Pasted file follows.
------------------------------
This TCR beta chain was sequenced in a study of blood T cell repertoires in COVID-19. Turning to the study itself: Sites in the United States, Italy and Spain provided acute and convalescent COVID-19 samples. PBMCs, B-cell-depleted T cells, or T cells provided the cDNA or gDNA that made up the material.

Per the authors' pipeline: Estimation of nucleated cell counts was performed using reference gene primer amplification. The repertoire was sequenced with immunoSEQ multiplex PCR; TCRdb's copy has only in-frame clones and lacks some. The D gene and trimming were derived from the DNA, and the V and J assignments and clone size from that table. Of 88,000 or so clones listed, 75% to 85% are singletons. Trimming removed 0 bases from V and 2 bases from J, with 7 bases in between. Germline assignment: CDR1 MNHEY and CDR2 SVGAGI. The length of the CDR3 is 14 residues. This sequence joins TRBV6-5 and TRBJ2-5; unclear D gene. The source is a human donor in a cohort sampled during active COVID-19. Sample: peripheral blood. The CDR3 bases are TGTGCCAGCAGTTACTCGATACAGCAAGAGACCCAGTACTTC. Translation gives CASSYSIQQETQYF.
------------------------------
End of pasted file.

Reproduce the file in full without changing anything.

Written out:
This TCR beta chain was sequenced in a study of blood T cell repertoires in COVID-19. Turning to the study itself: Sites in the United States, Italy and Spain provided acute and convalescent COVID-19 samples. PBMCs, B-cell-depleted T cells, or T cells provided the cDNA or gDNA that made up the material.

Per the authors' pipeline: Estimation of nucleated cell counts was performed using reference gene primer amplification. The repertoire was sequenced with immunoSEQ multiplex PCR; TCRdb's copy has only in-frame clones and lacks some. The D gene and trimming were derived from the DNA, and the V and J assignments and clone size from that table. Of 88,000 or so clones listed, 75% to 85% are singletons. Trimming removed 0 bases from V and 2 bases from J, with 7 bases in between. Germline assignment: CDR1 MNHEY and CDR2 SVGAGI. The length of the CDR3 is 14 residues. This sequence joins TRBV6-5 and TRBJ2-5; unclear D gene. The source is a human donor in a cohort sampled during active COVID-19. Sample: peripheral blood. The CDR3 bases are TGTGCCAGCAGTTACTCGATACAGCAAGAGACCCAGTACTTC. Translation gives CASSYSIQQETQYF.